Uses of genomics in livestock agriculture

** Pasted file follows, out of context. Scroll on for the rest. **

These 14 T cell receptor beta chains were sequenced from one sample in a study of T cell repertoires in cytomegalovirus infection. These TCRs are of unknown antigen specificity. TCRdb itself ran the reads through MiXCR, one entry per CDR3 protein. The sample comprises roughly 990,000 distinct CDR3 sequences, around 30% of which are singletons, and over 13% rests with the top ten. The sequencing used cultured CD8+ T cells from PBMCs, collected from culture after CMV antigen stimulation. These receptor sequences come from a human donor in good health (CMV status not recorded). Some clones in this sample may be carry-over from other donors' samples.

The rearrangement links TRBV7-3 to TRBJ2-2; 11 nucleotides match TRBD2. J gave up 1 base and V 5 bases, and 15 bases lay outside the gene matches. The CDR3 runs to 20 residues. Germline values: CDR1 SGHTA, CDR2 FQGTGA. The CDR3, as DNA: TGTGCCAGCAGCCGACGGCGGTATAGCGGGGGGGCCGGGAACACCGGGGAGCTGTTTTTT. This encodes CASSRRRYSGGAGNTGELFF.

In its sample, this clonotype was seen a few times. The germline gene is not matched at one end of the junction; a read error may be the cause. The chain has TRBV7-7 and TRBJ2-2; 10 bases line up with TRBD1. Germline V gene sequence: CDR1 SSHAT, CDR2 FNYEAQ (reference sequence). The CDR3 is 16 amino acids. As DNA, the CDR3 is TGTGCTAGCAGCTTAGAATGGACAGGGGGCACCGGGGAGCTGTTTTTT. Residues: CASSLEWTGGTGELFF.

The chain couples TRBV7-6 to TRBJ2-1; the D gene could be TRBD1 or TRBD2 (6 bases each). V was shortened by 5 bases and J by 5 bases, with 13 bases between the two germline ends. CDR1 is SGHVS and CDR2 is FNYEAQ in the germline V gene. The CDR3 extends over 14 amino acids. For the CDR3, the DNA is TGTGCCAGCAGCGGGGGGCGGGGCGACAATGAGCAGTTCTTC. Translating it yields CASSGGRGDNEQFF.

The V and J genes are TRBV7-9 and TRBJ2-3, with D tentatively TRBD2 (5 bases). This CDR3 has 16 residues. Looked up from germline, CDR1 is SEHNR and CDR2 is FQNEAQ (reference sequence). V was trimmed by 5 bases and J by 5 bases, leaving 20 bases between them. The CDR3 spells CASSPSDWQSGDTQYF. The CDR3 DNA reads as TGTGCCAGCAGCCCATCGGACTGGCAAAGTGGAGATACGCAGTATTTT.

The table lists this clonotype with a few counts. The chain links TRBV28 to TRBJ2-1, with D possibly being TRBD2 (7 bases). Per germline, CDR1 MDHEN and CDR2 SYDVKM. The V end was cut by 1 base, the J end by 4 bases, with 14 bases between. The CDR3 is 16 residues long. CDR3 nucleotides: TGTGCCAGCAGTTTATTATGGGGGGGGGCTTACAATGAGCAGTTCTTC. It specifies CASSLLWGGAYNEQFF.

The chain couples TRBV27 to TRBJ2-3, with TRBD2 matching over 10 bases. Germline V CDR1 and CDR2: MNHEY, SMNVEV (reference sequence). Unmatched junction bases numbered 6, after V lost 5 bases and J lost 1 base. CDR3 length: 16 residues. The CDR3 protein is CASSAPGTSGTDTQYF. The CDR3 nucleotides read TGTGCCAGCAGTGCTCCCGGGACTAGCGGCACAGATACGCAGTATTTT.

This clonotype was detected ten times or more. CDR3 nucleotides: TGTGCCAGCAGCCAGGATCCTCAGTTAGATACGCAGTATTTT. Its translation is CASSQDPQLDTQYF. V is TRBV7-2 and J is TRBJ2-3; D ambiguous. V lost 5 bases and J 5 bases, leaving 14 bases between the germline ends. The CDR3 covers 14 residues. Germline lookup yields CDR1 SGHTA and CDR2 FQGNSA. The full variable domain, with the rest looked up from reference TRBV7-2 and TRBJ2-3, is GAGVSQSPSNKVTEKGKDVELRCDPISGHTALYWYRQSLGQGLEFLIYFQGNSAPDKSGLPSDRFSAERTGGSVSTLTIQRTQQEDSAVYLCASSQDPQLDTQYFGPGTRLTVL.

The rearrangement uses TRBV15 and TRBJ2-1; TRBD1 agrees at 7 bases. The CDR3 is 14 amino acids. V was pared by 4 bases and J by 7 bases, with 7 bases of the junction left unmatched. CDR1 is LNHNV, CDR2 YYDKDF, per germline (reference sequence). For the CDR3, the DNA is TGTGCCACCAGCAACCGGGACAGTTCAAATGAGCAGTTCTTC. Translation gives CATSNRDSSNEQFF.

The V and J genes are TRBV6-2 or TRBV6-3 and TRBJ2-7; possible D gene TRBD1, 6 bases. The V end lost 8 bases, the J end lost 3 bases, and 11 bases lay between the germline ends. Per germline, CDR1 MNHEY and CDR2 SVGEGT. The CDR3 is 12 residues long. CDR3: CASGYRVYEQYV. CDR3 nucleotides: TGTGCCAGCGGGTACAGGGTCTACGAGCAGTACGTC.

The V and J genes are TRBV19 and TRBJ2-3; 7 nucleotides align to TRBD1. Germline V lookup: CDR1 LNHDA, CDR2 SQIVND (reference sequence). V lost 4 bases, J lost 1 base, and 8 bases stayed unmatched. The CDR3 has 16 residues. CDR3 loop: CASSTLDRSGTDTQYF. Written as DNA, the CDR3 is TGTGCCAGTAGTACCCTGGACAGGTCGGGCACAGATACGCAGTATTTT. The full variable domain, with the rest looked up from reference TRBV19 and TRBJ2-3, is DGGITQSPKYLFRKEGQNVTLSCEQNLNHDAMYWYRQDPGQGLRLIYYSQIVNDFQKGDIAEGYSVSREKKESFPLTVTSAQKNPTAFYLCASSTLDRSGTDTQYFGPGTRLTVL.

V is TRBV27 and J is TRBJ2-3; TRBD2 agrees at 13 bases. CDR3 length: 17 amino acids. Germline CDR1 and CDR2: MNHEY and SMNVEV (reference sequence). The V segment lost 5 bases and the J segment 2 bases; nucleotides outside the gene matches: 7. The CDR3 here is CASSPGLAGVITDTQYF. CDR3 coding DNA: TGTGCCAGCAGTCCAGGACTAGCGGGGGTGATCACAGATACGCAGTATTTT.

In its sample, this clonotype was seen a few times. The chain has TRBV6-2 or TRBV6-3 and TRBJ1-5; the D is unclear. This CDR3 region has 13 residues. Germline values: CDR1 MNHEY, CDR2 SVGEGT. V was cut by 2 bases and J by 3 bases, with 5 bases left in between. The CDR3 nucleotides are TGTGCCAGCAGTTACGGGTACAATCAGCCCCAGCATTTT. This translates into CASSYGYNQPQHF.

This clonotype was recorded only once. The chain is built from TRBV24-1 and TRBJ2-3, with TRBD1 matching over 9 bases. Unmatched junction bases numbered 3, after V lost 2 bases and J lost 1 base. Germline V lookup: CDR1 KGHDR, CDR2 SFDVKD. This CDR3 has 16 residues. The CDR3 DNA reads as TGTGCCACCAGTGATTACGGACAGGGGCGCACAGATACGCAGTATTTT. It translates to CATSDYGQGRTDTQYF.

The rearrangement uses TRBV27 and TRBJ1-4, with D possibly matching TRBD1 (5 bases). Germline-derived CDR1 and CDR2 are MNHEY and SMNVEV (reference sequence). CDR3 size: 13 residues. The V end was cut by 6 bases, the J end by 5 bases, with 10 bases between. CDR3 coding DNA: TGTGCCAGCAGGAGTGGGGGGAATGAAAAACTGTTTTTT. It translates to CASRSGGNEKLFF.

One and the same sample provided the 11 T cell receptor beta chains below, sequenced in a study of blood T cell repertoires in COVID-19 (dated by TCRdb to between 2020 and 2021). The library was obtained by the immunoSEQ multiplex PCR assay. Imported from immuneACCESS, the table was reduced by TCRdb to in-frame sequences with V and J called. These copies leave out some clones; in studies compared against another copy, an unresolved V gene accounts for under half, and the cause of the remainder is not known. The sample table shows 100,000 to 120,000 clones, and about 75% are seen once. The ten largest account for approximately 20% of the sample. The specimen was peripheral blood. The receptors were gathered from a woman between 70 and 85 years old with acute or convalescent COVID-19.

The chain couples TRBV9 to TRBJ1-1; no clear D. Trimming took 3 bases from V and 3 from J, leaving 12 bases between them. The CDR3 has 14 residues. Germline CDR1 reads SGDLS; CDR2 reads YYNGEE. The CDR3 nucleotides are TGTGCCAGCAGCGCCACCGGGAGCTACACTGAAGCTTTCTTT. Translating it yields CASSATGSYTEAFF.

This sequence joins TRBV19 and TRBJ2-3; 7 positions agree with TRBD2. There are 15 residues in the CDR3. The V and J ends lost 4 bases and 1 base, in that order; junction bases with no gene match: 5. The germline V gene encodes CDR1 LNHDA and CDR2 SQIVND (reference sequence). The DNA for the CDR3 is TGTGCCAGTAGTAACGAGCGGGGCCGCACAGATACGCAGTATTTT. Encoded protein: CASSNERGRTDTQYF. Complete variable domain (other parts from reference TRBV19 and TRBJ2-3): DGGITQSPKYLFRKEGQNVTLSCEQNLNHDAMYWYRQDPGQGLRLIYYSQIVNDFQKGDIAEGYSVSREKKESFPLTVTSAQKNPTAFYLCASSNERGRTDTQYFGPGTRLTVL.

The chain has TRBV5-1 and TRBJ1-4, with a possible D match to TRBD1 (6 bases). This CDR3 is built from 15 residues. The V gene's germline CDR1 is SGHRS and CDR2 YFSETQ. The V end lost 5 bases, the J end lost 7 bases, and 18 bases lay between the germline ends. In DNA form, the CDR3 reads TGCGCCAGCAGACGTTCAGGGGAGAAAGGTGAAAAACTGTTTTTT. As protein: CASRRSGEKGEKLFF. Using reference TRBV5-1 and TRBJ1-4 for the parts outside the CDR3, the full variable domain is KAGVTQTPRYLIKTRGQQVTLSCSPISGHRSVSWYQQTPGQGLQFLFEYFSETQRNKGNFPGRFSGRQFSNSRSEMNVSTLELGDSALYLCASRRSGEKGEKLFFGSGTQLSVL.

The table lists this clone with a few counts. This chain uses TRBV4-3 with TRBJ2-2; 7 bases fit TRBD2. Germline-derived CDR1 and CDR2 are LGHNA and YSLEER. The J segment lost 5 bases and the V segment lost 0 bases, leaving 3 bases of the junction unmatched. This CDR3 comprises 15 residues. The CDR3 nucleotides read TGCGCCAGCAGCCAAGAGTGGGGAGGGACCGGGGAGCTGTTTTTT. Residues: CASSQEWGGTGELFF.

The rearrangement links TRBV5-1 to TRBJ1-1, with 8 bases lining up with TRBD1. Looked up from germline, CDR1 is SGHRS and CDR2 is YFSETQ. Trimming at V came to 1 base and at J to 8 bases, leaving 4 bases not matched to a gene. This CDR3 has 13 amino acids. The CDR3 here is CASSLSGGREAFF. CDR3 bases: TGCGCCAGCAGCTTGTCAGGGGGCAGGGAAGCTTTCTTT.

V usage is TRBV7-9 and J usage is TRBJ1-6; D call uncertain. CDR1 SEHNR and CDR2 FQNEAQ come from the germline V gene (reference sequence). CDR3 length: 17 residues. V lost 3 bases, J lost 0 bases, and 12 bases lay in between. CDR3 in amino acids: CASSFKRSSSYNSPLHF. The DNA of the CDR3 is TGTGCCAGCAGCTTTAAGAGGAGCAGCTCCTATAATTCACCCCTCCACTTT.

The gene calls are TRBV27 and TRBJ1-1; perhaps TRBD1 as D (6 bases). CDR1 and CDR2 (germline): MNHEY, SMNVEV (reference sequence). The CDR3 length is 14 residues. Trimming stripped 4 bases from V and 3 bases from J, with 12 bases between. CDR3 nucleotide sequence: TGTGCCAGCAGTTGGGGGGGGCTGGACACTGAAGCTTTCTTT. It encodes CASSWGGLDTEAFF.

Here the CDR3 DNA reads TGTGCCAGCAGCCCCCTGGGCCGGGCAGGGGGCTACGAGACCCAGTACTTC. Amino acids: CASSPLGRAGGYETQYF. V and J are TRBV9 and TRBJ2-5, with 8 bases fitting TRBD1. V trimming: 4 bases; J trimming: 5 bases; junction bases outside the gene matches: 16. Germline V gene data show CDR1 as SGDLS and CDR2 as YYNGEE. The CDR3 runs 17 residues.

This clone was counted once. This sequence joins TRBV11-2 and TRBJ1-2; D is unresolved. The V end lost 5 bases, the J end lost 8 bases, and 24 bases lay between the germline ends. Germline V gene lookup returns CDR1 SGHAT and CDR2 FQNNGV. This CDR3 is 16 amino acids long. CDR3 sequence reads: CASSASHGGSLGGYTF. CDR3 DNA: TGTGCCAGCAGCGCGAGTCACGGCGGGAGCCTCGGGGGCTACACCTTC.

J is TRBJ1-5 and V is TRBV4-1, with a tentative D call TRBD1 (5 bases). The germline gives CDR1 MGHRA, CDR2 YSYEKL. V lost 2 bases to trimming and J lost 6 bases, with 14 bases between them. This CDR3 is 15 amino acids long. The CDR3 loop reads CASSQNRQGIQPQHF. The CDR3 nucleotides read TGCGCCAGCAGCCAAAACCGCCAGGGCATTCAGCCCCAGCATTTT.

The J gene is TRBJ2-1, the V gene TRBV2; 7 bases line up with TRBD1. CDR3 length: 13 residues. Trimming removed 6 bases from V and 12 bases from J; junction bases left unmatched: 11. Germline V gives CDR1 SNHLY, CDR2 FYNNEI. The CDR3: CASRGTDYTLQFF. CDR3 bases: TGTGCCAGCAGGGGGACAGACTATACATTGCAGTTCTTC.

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1 CSIRO PUBLISHING Animal Production Science, 2012, 52, Review Uses of genomics in livestock agriculture M. E. Goddard Department of Agriculture and Food System, University of Melbourne, Parkville, Vic. 3010, Australia and Biosciences Research Division, Department of Primary Industries, Bundoora, Vic. 3083, Australia and Cooperative Research Centre for Beef Genetic Technologies, Armidale, NSW 2351, Australia. Abstract. World demand for livestock products is likely to increase in coming decades but the cost of production could escalate faster than the price due to competition for land, water, grain and fertiliser and the effects of climate change and its mitigation. To remain competitive for these resources, livestock agriculture has to dramatically increase in efficiency of production. Genetic gain is one mechanism to achieve increased efficiency and there is the opportunity to utilise the scientific advances in genomics. Three ways in which genomics can be used are in additive genetic improvement, exploitation of non-additive genetic variance and management which exploits genotype by environment interactions to optimise management. Genomic selection is already being widely implemented in dairy cattle and beef cattle and sheep will follow in the future once the accuracy of genomic selection is high enough. The accuracy of equations that predict breeding value from DNA genotypes can be increased by increasing the size of the reference population from which the equations are estimated, increasing the density of markers, using genome sequences instead of markers, using more appropriate statistical procedures and incorporating biological information into the prediction. In the long term, genomic selection combined with reproductive technology that reduces the minimum age at breeding will greatly increase the rate of genetic gain. This will allow long-term increases in biological efficiency and short-term tailoring of livestock to meet the demands of particular markets and opportunities. Received 17 August 2011, accepted 24 January 2012, published online 6 March 2012 Opportunity and challenges Livestock agriculture faces great opportunities and challenges in the coming decades. As the world population increases to 9 billion by 2050 (FAO Commission on Genetic Resources for Food and Agriculture 2007) and as the incomes of many in developing countries increase, the demand for meat and dairy products will also increase (Delgado et al. 1999). However, there will also be increased competition for land, water, fertiliser and grain which will increase the cost of livestock production. Climate change will exacerbate these cost increases in three ways. First, it will increase the shortages of water, fertiliser and grain in parts of the world. Second, climate change will directly affect livestock in some places due to greater heat stress and tropical diseases (Hughes 2003). Third, it may lead to a charge for methane emission. Livestock production could compete for scarce resources if the price of livestock products increased in line with input costs but this may not happen because consumers have alternatives to meat and dairy products and these will improve with time as food manufacturing technology improves. Therefore livestock agriculture needs to increase in efficiency over the coming decades. There have been increases in productivity in the past, but these have been much faster in intensive industries such as poultry than in extensive ruminant production where they have just managed to maintain livestock Journal compilation CSIRO 2012 agriculture as a competitive investment. The need for these gains will continue but will be increased by the competition for inputs discussed above, so we need much faster productivity gain in the future than in the past. Genetic change in livestock is one source of gain in efficiency. The genomic revolution sweeping genetics and biology is providing new knowledge and new tools that can be applied to livestock production. For instance, the cost of genome sequencing has dropped to 1 millionth. In the present paper, I will consider how genomics can be used to achieve faster genetic improvement in the dairy, beef and sheep industries. I will consider three types of genetic change additive genetic improvement, exploitation of nonadditive genetic variation and genotype by environment interaction (G E). Additive genetic improvement Most traits of economic importance are quantitative or complex traits controlled by many genes and by environmental effects. Traditional improvement of these traits has relied on using phenotypic data and pedigrees to estimate the combined effect of all genes on the additive genetic value or breeding value of each animal. However, genetic variation is due to variation in the DNA sequence, so it would seem logical to select animals